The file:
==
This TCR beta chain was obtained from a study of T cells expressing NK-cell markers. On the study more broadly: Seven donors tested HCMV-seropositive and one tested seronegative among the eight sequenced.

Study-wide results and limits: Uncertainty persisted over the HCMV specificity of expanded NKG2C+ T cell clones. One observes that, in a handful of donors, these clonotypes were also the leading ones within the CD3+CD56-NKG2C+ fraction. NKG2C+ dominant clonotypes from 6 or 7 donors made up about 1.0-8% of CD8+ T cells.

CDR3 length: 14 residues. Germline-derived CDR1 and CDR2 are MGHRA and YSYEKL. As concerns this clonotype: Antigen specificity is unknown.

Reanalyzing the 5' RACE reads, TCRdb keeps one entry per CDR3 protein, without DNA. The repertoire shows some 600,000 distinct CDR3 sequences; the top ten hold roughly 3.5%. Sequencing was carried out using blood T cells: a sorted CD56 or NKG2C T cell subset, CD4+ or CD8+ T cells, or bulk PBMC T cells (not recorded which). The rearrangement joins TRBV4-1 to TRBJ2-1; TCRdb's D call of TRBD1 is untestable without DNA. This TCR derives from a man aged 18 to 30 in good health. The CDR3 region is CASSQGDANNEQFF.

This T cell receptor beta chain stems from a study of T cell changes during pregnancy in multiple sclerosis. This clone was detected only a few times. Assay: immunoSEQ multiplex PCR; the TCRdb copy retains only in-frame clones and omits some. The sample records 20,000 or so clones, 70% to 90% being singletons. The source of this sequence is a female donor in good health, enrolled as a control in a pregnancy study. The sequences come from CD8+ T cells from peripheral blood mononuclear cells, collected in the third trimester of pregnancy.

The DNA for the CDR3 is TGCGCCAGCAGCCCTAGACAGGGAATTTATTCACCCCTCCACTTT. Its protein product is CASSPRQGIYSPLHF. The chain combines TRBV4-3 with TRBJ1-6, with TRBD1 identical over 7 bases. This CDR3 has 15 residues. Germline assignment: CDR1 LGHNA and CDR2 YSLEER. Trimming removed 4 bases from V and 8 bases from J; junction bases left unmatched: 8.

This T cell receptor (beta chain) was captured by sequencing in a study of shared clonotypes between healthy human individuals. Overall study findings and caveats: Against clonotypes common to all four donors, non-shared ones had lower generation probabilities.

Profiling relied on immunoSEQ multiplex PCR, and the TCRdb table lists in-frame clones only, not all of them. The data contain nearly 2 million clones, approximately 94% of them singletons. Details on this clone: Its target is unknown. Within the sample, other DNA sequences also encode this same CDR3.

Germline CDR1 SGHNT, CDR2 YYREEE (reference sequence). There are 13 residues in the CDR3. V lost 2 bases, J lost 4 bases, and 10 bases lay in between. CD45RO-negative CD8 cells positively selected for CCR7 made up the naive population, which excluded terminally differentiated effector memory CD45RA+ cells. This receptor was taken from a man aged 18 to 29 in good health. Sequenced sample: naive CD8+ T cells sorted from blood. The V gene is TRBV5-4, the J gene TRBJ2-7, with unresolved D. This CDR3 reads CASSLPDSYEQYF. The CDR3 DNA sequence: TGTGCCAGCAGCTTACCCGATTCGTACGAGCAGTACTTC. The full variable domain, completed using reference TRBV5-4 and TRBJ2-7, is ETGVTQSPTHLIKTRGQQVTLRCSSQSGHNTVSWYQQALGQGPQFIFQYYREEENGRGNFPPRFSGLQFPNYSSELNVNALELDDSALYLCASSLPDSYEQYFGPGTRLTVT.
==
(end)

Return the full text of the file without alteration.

This TCR beta chain was obtained from a study of T cells expressing NK-cell markers. On the study more broadly: Seven donors tested HCMV-seropositive and one tested seronegative among the eight sequenced.

Study-wide results and limits: Uncertainty persisted over the HCMV specificity of expanded NKG2C+ T cell clones. One observes that, in a handful of donors, these clonotypes were also the leading ones within the CD3+CD56-NKG2C+ fraction. NKG2C+ dominant clonotypes from 6 or 7 donors made up about 1.0-8% of CD8+ T cells.

CDR3 length: 14 residues. Germline-derived CDR1 and CDR2 are MGHRA and YSYEKL. As concerns this clonotype: Antigen specificity is unknown.

Reanalyzing the 5' RACE reads, TCRdb keeps one entry per CDR3 protein, without DNA. The repertoire shows some 600,000 distinct CDR3 sequences; the top ten hold roughly 3.5%. Sequencing was carried out using blood T cells: a sorted CD56 or NKG2C T cell subset, CD4+ or CD8+ T cells, or bulk PBMC T cells (not recorded which). The rearrangement joins TRBV4-1 to TRBJ2-1; TCRdb's D call of TRBD1 is untestable without DNA. This TCR derives from a man aged 18 to 30 in good health. The CDR3 region is CASSQGDANNEQFF.

This T cell receptor beta chain stems from a study of T cell changes during pregnancy in multiple sclerosis. This clone was detected only a few times. Assay: immunoSEQ multiplex PCR; the TCRdb copy retains only in-frame clones and omits some. The sample records 20,000 or so clones, 70% to 90% being singletons. The source of this sequence is a female donor in good health, enrolled as a control in a pregnancy study. The sequences come from CD8+ T cells from peripheral blood mononuclear cells, collected in the third trimester of pregnancy.

The DNA for the CDR3 is TGCGCCAGCAGCCCTAGACAGGGAATTTATTCACCCCTCCACTTT. Its protein product is CASSPRQGIYSPLHF. The chain combines TRBV4-3 with TRBJ1-6, with TRBD1 identical over 7 bases. This CDR3 has 15 residues. Germline assignment: CDR1 LGHNA and CDR2 YSLEER. Trimming removed 4 bases from V and 8 bases from J; junction bases left unmatched: 8.

This T cell receptor (beta chain) was captured by sequencing in a study of shared clonotypes between healthy human individuals. Overall study findings and caveats: Against clonotypes common to all four donors, non-shared ones had lower generation probabilities.

Profiling relied on immunoSEQ multiplex PCR, and the TCRdb table lists in-frame clones only, not all of them. The data contain nearly 2 million clones, approximately 94% of them singletons. Details on this clone: Its target is unknown. Within the sample, other DNA sequences also encode this same CDR3.

Germline CDR1 SGHNT, CDR2 YYREEE (reference sequence). There are 13 residues in the CDR3. V lost 2 bases, J lost 4 bases, and 10 bases lay in between. CD45RO-negative CD8 cells positively selected for CCR7 made up the naive population, which excluded terminally differentiated effector memory CD45RA+ cells. This receptor was taken from a man aged 18 to 29 in good health. Sequenced sample: naive CD8+ T cells sorted from blood. The V gene is TRBV5-4, the J gene TRBJ2-7, with unresolved D. This CDR3 reads CASSLPDSYEQYF. The CDR3 DNA sequence: TGTGCCAGCAGCTTACCCGATTCGTACGAGCAGTACTTC. The full variable domain, completed using reference TRBV5-4 and TRBJ2-7, is ETGVTQSPTHLIKTRGQQVTLRCSSQSGHNTVSWYQQALGQGPQFIFQYYREEENGRGNFPPRFSGLQFPNYSSELNVNALELDDSALYLCASSLPDSYEQYFGPGTRLTVT.